I set my EQ mount up in 5 minutes flat (rough-and-ready point the mount north will do for visual), align the finder in one or two minutes, and I am up and away. I must say I do not like being without tracking, and I have used one goto mount:

tirgotel3.jpg

That was for my BSc project (Go-to worked up to a point. tracking was so bad I had to correct manually :eek:)

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agreed but I still have to carry all the stuff up the garden and its heavy, why's it taking you 20 minutes to find three objects? lol . I'll race you with the dob.....

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agreed but I still have to carry all the stuff up the garden and its heavy, why's it taking you 20 minutes to find three objects? lol . I'll race you with the dob.....

I was of course talking new objects. You can find 10 galaxies in 2 minutes flat by pointing it at Markarian's chain (and perhaps wriggling the controls a bit).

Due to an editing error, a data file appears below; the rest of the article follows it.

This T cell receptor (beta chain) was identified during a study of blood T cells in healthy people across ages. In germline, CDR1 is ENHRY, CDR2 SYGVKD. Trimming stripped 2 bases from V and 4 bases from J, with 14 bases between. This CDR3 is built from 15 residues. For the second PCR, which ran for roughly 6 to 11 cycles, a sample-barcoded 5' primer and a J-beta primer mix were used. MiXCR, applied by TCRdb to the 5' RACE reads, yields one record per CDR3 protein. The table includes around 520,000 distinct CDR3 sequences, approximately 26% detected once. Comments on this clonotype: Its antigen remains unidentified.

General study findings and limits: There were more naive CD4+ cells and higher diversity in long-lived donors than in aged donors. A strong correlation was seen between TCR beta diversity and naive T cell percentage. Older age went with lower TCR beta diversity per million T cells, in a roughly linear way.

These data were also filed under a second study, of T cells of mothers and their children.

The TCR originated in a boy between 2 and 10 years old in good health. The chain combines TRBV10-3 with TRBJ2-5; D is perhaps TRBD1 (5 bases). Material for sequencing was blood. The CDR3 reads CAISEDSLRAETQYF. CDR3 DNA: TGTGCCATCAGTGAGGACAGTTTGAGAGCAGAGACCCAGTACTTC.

Besides, I was being modest :rolleyes:, I thought everybody knew always find 35 galaxies in as many minutes :p

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From the standpoint of someone who knows nothing about the sky, I don't use the Goto feature. In the handful of times I've actually been able to use it I've learned more about the sky than I thought there was to know.

Not using Goto is like language immersion, you just go out there and do it.

I can imagine someone more experienced or someone studying certain objects would rather use a Goto though. I would.

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I wouldn't be without goto, if I don't want to use it I don't but it's available to use when two or three friends are around and you want to view as much as possible in a given period. Same with my EQ mount once it's set up it will track an object enabling others to view without having to find the same thing time and again. I can see the attraction of dobs from an economy point of view but that's about it.